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Quick reactions help Pacific Basin to better results

Quick reactions help Pacific Basin to better results
While knowing your market and being good at what you do is obviously key to getting good results, even a specialist like Pacific Basin Shipping can sometimes get it wrong and this was seen in their interim results as they managed to turn around from a $10.7m loss in the handymax segment a year ago to a $10.4m contribution in the first half of 2015.

Pacific Basin ceo Mats Berglund attributed the better performance to a “tighter geographical focus” in its handymax business. Elaborating, he said the company had tried to replicate its handysize strategy in the segment but suffered from a lack of owned ships when the market conditions turned last year.

“We were a bit too spread out last year and we went a bit too far in trying to replicate what we do on handysize… so we had cargo contracts in all geographical regions and in the winter of 2013/14 we were not able to schedule our own ships properly against these contracts and when rates went up we had to charter-in some expensive ships to cover,” said Berglund.

The company has since changed that strategy to focus on specific trade routes where they have a concentration of both cargo contracts and ships so that lessens exposure. It has also been benefitting from using a higher proportion of short-term and index-linked charters where the rates have been very low, he added.

As a result the cost advantage in the handymax segment has been more pronounced than in the handysize segment, where Pacific Basin has a higher proportion of owned ships. While in the handysize segment blended vessel costs came down from $8,750 in the previous corresponding period to $7,870, the equivalent costs for the handymax segment fell from $11,050 to $8,330.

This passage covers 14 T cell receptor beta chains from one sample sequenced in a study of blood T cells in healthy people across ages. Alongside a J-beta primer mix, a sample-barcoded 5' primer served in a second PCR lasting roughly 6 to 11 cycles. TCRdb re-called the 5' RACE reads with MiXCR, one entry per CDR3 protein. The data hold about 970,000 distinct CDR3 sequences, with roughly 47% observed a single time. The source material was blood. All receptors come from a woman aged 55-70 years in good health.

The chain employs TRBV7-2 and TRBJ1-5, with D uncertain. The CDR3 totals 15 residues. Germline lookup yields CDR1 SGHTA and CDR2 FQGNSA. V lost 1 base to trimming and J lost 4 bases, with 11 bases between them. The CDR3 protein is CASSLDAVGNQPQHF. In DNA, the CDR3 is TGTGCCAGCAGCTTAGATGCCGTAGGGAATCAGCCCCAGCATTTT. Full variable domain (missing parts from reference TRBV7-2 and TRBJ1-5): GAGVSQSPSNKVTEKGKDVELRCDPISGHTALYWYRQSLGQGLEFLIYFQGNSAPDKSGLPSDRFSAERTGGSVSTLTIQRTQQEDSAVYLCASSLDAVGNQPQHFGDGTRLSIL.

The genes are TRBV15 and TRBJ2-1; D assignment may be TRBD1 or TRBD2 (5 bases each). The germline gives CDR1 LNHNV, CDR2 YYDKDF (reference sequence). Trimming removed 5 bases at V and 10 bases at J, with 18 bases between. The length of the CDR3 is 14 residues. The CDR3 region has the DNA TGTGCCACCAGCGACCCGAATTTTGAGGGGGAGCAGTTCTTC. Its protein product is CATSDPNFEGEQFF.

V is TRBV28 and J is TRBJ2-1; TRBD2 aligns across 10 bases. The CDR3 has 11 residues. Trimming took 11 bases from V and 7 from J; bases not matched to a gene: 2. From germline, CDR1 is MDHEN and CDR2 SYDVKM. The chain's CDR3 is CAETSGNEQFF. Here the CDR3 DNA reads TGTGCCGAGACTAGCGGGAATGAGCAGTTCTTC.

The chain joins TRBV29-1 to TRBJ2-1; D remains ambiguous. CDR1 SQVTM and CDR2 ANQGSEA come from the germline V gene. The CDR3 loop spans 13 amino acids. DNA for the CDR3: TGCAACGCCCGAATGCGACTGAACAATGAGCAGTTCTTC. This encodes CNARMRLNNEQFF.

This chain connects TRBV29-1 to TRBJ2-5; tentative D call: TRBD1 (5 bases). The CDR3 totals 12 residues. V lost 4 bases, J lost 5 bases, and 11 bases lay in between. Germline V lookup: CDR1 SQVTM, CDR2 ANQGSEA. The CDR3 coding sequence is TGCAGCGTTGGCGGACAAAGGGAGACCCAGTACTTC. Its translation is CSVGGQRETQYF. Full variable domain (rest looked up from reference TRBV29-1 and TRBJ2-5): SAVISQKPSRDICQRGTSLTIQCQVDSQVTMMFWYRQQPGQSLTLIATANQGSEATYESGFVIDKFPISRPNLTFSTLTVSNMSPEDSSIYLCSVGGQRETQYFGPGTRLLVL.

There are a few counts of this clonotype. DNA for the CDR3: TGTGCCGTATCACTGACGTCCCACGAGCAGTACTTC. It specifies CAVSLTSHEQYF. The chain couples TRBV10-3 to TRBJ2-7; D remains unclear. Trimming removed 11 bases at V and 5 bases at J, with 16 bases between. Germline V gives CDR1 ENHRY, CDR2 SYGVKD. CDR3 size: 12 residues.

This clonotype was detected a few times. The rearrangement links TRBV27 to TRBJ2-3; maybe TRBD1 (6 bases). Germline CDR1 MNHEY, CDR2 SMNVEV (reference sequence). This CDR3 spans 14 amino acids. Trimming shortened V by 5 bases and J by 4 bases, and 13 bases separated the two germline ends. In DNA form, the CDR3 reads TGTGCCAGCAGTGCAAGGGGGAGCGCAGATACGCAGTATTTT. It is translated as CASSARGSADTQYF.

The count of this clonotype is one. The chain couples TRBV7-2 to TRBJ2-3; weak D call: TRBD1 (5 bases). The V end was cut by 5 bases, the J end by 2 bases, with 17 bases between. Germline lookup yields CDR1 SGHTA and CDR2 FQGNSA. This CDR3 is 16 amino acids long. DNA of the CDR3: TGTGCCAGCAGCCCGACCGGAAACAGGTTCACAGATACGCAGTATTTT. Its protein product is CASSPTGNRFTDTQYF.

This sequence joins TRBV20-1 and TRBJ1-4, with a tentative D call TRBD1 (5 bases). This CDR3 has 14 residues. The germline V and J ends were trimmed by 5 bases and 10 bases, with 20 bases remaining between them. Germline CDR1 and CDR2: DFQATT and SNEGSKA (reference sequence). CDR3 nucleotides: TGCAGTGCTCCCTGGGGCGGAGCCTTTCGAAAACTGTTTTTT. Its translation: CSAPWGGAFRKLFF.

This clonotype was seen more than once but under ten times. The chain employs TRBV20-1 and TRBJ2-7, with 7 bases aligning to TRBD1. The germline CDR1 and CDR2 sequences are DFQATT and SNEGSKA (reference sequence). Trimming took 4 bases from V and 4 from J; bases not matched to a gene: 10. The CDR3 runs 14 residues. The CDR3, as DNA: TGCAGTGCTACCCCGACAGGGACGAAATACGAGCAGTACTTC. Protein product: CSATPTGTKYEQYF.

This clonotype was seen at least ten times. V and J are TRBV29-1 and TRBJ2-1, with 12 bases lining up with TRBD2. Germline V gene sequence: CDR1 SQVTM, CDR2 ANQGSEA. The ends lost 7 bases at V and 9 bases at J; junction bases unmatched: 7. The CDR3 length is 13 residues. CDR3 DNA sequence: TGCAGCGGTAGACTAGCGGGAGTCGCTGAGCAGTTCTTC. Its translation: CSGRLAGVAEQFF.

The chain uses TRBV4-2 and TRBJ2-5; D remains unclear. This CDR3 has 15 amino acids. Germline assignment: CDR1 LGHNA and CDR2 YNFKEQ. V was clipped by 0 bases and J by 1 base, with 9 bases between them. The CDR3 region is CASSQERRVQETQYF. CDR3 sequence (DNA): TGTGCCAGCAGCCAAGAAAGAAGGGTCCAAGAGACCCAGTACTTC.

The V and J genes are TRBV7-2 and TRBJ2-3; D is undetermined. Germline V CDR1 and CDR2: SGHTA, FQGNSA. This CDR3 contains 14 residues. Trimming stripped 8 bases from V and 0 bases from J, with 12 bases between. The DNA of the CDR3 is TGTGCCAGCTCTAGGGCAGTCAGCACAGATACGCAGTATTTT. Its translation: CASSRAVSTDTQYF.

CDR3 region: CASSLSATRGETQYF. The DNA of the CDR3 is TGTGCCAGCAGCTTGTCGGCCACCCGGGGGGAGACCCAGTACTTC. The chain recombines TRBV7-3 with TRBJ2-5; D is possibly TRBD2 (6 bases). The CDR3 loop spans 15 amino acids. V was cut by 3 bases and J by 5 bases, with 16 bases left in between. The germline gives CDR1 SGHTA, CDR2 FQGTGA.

Another factor which helped handymaxes has been the good growth in Chinese steel exports. “There have been good volumes there and we are in a good position to take advantage of Chinese exports, being based in Hong Kong with Chinese-speaking staff, although this has softened a bit recently,” said Berglund.

Looking ahead, Berglund said the supply side picture is looking better than it was. “Slippage is significant, and everyone who can is delaying or cancelling,” he said, adding that the issue is on the demand side.

While Chinese minor bulk imports are still down 7% year-on-year, volumes have been on an uptrend since March. Meanwhile with the number of Chinese yards delivering handy bulk vessels going down to just 21 in 2015 from 54 in 2012, and almost no new ordering in the past quarter, Pacific Basin expects net fleet growth of around 2.5% in 2015.